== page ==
Citing the ongoing oil spill in the Gulf of Mexico among a laundry list of national crises, Brian Williams, anchor and managing editor of “NBC Nightly News,” told the University of Notre Dame’s Class of 2010, “There is a solution to each of our nation’s challenges in each of you,” at the 165th University Commencement Ceremony held Sunday (May 16) in Notre Dame Stadium.
Williams was the principal speaker and the recipient of an honorary doctor of laws degree at the ceremony, at which 1,829 new graduates received their diplomas.
“There are four million gallons of crude oil in the Gulf of Mexico,” Williams said. “Oil is pouring into the Gulf of Mexico as I stand here. There is nothing to stop it, nothing at all. They’ve asked the public for ideas. My certainty is that this institution, this graduating class, has the brainpower to fix it, and now you’ve just been asked.”
After first reciting a list of past Notre Dame Commencement speakers, including eight U.S. presidents, Williams noted his “staggeringly modest background and accomplishments” and earned laughter and applause when he addressed several seniors quoted in the student newspaper The Observer, from an article that named him as this year’s Commencement speaker.
Of national crises, Williams stated “60 million of us are obese; we have a 17-percent poverty rate; and we’ve fallen to ninth now in global rankings of prosperity. We patriots see the problem and we want to get better. This involves you.”
Thanking the men and women currently serving in Iraq and Afghanistan, Williams recognized veterans in attendance. He also addressed a need for “better Catholics.”
“I’ve traveled the world and sadly that means I’ve walked through great destruction,” Williams said. “I’ve seen staggering loss…from Baghdad to Port-au-Prince to New Orleans, Louisiana. Where I’ve come across people suffering and dying, I’ve also found Catholic charities standing right there alongside me, ministering and soothing, helping and healing without regard to self, every one of them a shining, towering example of sacrifice and selflessness. Let’s make that what people think of when they think of the Catholic Church in America and around the world.”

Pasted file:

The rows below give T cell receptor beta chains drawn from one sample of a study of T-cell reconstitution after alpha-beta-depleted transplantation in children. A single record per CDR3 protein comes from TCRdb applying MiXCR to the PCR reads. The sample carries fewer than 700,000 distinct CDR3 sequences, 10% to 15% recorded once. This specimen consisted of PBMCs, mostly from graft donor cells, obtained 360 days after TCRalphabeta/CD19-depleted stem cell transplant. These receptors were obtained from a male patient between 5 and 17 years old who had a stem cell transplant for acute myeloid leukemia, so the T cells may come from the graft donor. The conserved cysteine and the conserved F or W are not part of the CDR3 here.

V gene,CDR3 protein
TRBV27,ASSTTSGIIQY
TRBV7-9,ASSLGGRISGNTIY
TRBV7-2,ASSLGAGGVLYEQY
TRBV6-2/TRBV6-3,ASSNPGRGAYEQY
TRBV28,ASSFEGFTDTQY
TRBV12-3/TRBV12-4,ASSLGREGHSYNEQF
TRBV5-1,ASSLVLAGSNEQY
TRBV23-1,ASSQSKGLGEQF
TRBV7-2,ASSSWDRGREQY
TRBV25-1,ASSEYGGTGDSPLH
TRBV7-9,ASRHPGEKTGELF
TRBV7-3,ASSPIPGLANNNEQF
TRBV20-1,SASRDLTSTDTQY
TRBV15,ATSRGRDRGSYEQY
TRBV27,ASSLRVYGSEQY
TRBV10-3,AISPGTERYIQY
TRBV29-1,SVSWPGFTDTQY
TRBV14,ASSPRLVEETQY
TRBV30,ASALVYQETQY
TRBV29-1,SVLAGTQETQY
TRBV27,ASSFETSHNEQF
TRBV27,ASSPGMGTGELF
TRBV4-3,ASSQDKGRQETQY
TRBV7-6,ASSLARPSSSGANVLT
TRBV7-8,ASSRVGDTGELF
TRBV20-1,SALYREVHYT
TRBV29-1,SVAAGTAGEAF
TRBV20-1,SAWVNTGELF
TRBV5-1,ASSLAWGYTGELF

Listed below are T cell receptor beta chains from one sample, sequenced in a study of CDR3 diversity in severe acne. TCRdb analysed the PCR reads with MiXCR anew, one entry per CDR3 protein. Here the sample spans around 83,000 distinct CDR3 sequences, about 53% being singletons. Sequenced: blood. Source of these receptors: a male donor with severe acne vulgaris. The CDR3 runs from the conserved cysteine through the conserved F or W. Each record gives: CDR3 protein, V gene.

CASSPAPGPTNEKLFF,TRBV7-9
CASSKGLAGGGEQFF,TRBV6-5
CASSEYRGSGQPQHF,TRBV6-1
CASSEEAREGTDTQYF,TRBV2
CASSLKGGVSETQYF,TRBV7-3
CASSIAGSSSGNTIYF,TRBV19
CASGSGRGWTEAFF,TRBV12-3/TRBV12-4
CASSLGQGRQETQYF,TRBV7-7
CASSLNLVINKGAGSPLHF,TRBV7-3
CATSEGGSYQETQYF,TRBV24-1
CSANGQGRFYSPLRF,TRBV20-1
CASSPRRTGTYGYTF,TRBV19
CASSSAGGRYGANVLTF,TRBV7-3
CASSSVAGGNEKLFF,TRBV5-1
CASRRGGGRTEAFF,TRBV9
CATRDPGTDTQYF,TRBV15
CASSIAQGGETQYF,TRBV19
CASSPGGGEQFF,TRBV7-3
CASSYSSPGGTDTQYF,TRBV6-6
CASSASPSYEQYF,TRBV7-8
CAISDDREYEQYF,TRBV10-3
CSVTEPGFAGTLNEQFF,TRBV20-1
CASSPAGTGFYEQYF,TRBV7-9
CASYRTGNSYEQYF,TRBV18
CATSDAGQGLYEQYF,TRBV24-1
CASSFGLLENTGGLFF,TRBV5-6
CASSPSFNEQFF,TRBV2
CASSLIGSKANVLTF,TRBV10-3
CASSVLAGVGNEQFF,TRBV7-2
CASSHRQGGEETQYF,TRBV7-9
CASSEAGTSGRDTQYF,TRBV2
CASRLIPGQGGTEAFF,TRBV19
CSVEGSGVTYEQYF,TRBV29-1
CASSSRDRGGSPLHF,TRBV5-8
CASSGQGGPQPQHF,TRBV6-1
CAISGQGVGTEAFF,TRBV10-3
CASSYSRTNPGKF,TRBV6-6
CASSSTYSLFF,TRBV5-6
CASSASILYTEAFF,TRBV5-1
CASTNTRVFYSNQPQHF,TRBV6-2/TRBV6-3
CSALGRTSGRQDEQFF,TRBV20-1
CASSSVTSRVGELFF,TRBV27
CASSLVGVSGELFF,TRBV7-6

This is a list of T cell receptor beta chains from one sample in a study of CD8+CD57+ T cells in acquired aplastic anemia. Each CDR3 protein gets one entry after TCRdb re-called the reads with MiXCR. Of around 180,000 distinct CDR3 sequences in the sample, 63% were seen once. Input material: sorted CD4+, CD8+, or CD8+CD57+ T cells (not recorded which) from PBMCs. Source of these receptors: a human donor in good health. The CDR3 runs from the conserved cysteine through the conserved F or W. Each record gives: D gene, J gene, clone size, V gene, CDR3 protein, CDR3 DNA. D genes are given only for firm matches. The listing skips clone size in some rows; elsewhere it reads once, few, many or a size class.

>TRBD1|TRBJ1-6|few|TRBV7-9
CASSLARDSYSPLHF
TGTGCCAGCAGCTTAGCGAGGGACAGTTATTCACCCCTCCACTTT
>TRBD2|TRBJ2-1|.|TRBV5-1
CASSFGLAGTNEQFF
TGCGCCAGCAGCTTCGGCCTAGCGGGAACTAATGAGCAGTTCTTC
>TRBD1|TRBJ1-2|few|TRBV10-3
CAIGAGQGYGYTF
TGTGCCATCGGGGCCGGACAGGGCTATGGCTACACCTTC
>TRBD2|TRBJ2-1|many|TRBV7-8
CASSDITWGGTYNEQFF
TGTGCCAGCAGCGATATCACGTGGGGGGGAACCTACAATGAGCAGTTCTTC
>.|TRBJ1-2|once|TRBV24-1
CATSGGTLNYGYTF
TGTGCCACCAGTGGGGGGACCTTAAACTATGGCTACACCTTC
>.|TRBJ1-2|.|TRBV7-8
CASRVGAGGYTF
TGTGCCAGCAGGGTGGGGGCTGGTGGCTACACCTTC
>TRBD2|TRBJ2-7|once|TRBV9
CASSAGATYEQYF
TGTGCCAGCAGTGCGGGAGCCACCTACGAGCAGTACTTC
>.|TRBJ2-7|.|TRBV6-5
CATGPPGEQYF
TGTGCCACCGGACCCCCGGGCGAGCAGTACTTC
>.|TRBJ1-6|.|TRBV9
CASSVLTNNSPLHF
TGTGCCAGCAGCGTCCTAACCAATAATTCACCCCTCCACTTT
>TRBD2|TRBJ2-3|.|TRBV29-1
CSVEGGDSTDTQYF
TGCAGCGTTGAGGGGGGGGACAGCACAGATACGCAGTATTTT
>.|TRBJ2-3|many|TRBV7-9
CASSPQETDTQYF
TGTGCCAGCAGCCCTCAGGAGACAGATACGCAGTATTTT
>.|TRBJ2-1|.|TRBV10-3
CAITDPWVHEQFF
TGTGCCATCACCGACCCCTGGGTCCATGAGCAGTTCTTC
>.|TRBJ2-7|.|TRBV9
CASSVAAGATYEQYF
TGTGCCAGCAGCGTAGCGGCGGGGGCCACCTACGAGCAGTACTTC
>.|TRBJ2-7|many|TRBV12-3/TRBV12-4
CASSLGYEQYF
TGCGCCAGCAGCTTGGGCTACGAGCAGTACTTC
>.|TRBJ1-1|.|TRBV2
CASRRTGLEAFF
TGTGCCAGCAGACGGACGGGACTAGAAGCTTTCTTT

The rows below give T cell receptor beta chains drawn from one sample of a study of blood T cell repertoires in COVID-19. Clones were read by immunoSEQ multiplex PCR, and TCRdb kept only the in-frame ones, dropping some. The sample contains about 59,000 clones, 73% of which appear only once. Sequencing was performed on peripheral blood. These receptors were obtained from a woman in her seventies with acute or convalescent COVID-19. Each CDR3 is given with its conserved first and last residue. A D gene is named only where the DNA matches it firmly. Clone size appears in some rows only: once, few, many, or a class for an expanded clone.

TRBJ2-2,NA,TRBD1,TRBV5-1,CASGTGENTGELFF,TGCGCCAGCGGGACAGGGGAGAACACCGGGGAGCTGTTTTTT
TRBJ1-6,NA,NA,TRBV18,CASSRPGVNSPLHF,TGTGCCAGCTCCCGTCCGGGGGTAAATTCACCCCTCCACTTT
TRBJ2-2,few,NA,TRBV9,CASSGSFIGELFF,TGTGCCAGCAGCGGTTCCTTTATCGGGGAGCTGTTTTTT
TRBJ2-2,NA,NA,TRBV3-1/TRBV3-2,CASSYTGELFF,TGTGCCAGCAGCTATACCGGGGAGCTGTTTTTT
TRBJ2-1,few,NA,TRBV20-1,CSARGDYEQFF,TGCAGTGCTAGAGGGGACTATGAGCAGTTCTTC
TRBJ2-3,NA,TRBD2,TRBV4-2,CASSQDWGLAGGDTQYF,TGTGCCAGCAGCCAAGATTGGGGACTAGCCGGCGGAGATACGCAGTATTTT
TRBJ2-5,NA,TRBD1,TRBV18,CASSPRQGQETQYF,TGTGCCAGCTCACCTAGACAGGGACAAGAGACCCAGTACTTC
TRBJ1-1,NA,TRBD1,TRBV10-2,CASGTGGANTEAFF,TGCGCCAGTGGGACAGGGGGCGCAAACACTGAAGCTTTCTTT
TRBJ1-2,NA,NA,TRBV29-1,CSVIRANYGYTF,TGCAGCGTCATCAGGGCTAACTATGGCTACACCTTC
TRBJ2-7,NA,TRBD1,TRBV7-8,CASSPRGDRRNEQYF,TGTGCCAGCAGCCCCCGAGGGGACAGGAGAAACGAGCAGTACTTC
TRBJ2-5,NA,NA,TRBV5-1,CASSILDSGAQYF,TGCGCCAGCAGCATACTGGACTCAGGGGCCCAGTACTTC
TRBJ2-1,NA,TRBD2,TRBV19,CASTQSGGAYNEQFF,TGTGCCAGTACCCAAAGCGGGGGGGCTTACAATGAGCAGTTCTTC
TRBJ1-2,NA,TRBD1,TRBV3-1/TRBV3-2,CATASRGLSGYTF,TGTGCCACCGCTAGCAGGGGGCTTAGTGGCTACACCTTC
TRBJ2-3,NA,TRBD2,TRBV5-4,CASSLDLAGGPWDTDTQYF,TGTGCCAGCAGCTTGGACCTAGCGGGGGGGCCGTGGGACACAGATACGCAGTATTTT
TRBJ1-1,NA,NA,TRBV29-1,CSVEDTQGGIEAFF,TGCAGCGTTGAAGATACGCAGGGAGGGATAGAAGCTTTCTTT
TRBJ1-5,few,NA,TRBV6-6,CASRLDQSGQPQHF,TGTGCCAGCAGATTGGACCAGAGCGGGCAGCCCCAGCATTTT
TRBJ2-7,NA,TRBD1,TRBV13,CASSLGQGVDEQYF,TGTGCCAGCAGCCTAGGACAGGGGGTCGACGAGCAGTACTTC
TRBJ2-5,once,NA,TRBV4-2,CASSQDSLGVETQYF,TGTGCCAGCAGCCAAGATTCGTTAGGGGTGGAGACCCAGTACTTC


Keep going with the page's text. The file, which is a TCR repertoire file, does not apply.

In addition to Williams, other honorary degree recipients were: Steven J. Brickner, a leader in the field of antibacterial drug development; Scott Cowen, president of Tulane University; Archibishop Demetrios, primate of the Greek Orthodox Church in America; Rev. Reginald Foster, a Catholic Carmelite priest and one of the world’s foremost authorities on the Latin language; MaryAnn Mathile, chief executive officer, board chair and treasurer of the Mathile Family Foundation; Marc Maurer, a 1974 Notre Dame alumnus and president of the National Federation of the Blind; venture capitalist Ted McCourtney; and Cardinal Cormac Murphy-O’Connor.
Dana Gioia, poet and former chairman of the National Endowment for the Arts, received the 2010 Laetare Medal, Notre Dame’s highest honor and the most prestigious award given to American Catholics.
“Even though we now live in a culture of boundless self-esteem,” he said. “I am eccentric enough to believe that it’s not a bad idea occasionally to recognize our own unworthiness. That recognition helps us appreciate how much we depend on the love, understanding and forgiveness of others.”
Joking that anyone who has spent six years in Washington working for the federal government deserves a medal, Gioia admitted that upon receiving praise for an accomplishment, his immediate response is to realize how much more he should have done.
“When I think about what helped me exceed in life, I know that I owe the most to my family and to Catholic schools,” he said. “My family members were good and generous Latin people who survived immigration, poverty, war and discrimination with dignity and good humor.
“The metaphors God has given us to understand Him come mostly from family. I was educated by sisters, brothers, fathers and one particularly formidable Mother Superior. I was a poor, scruffy kid on whom they showered riches. What a blessing to have started out surrounded by such people.”
Katie Washington, a biological sciences major with a 4.0 grade point average from Gary, Ind., delivered the valedictory address.
She encouraged her classmates to revel in the celebration of Commencement, but to consider what her research advisor Dave Severson, professor of biological sciences, reminded her ─ that research is not for the purpose of being celebrated and rewarded.
“Last December…I saw my study of mosquito population genetics in Haiti in its published form, for the first time,” Washington said. “Through the collaborative efforts of the members of Dr. Severson’s lab and the Notre Dame Haiti program, we were able to demonstrate that human activities are likely responsible for the distribution of infectious mosquitoes throughout Haiti.
“Each year, mosquitoes transmit diseases that kill more than one million people, mostly in impoverished countries. I was pleased to know that I had made an important contribution to the global health community. But, on January 12, after only a few weeks of (my) celebration, an earthquake hit Haiti.
“At first, it was exciting to know that my work could help solve problems that many people don’t even know about. However, the earthquake reminded me that I had done so from the safety, security and comfort of a lab here at Notre Dame.”
Washington challenged her classmates to embrace post-Commencement quiet.
“We can continue working to understand our own privilege,” she said. “We can use real empathy to recognize violence and injustice. We can build relationships with people who are confined to the margins of society. And maybe one day, each and all persons will be able to participate in every dimension of life as they wish.”